Organizational Behavior: Confessions of a Guru

By Robert I. Sutton  |  Posted 12-01-2002 Print Email
Beware of those who claim to have special knowledge of the next big thing, writes columnist Robert I. Sutton— they may be rehashing old ideas or have no clue how to execute.

The business world is the only place I know where the term "guru" still seems to have a largely positive connotation. In religion and politics, gurus are seen as extraordinary but sometimes dangerous leaders with fanatical followers who enthusiastically—and sometimes blindly—bend to their wishes, even when it results in their own destruction and the destruction of others. Yet the modern business guru is still revered, even during the current downturn. Writers and speakers like Peter Drucker, Tom Peters, Clay Christensen and the current darling, Jim Collins, are celebrated as brilliant individuals with ideas that can revolutionize how we think about and manage companies.

I've always objected to the term "guru" because it implies a flawed and ultimately destructive view of how business knowledge should be developed, sold and used. But I've hesitated to attack the term openly because a little voice inside me says, "You are jealous, you want to be a guru, too; you just aren't as successful as Peters or Collins."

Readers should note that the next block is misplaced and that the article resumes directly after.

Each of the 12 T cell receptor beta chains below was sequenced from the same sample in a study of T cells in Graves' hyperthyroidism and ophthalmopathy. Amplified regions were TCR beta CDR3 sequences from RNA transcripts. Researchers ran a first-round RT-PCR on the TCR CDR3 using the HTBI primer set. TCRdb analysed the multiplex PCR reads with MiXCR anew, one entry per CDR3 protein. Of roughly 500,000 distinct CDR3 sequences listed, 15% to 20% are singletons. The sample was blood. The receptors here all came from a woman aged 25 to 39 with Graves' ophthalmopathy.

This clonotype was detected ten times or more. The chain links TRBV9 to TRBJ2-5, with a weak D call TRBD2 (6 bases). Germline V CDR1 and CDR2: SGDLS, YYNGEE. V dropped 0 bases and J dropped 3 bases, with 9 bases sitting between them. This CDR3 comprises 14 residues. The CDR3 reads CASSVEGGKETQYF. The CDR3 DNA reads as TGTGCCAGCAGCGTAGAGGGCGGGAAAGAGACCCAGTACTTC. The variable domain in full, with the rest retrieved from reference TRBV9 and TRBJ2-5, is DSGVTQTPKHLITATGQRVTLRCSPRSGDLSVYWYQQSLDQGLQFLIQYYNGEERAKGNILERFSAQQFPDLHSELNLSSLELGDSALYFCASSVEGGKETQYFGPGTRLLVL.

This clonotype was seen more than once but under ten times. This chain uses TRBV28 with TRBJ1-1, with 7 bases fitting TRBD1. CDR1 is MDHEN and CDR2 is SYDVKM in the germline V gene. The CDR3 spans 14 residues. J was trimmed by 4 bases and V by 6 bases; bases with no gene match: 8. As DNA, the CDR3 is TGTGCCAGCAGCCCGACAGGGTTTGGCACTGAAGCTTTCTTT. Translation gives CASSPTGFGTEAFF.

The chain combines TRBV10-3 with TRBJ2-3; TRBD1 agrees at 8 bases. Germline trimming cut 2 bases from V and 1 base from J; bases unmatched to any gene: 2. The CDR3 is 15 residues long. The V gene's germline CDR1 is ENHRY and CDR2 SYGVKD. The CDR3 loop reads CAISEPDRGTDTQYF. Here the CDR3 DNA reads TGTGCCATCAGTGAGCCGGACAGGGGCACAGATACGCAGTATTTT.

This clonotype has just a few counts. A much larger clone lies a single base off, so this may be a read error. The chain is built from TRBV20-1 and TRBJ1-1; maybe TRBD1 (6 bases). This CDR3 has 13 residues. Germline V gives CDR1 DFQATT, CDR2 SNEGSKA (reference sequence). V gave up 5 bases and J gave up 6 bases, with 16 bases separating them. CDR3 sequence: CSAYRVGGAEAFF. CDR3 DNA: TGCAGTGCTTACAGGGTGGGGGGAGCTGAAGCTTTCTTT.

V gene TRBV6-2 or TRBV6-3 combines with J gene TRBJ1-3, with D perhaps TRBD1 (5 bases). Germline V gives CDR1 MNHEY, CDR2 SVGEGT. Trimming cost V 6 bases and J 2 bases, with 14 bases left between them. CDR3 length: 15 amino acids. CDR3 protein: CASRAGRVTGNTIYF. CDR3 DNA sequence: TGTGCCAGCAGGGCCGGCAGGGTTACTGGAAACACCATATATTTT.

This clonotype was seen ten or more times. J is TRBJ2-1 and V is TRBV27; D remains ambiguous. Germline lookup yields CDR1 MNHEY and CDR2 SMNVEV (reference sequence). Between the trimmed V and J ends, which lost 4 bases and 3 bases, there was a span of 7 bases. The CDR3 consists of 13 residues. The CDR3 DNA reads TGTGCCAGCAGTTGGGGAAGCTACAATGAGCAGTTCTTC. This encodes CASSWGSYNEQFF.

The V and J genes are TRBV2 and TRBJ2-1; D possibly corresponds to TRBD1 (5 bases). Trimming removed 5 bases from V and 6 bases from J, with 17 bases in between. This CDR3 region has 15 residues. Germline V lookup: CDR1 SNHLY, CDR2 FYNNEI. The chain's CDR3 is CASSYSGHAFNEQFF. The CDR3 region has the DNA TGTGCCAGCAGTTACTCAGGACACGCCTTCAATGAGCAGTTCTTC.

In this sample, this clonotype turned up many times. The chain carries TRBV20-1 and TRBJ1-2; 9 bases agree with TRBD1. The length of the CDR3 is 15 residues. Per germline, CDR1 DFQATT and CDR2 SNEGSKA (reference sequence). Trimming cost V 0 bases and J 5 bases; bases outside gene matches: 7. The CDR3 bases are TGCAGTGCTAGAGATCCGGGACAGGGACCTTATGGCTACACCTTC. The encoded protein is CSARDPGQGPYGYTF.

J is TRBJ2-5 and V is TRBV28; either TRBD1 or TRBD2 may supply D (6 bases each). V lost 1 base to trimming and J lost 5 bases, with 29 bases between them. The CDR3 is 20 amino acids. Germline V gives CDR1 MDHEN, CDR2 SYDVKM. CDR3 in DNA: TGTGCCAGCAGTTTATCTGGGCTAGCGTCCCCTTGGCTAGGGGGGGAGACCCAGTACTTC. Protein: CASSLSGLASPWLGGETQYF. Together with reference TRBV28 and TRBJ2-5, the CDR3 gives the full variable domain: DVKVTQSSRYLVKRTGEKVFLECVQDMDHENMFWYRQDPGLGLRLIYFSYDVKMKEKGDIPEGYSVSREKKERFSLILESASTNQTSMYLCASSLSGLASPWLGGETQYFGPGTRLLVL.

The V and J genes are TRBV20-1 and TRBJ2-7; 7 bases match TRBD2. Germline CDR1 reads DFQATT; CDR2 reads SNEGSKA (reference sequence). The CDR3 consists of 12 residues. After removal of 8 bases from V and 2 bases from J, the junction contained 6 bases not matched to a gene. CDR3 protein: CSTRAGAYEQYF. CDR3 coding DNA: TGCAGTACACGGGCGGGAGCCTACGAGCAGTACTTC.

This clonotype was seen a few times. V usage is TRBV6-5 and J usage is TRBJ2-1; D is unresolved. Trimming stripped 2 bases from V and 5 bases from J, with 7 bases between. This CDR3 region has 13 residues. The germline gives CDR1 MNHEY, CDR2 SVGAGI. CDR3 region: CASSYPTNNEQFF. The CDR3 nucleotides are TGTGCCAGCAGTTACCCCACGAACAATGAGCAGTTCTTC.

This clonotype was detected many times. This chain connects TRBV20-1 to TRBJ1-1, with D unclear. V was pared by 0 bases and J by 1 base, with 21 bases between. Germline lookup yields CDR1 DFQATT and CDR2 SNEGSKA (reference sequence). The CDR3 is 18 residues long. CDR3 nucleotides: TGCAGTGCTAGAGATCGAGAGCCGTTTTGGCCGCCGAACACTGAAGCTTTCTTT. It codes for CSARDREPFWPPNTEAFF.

I confess that this evil voice still haunts me. But I worked up the courage to attack "guru-dom" and all it implies when I was included in the Business 2.0 Guide to Gurus in October. My mother is delighted with the publicity, and so is my speaker's bureau. Yet I still feel compelled to urge those in the business press as well as other players in the market for business knowledge to stop using the word "guru" because it implies too many half-truths about how management knowledge is produced, and how it ought to be evaluated and used.

My main objection is that gurus are glorified as lone geniuses who conjure up revolutionary new ideas about strategy, innovation, marketing, managing people and the like. Gurus seem to do everything in their heads without thinking about others' work, while famous scientists thank those who came before them, as Sir Isaac Newton did when he said, "If I have seen further, it is by standing on the shoulders of giants." The implication is that management knowledge is developed through a drastically different process than that in the physical sciences, that only an anointed management genius can generate big new ideas, that they do it alone, and that their ideas are magically produced in complete form without drawing on others' work.



 

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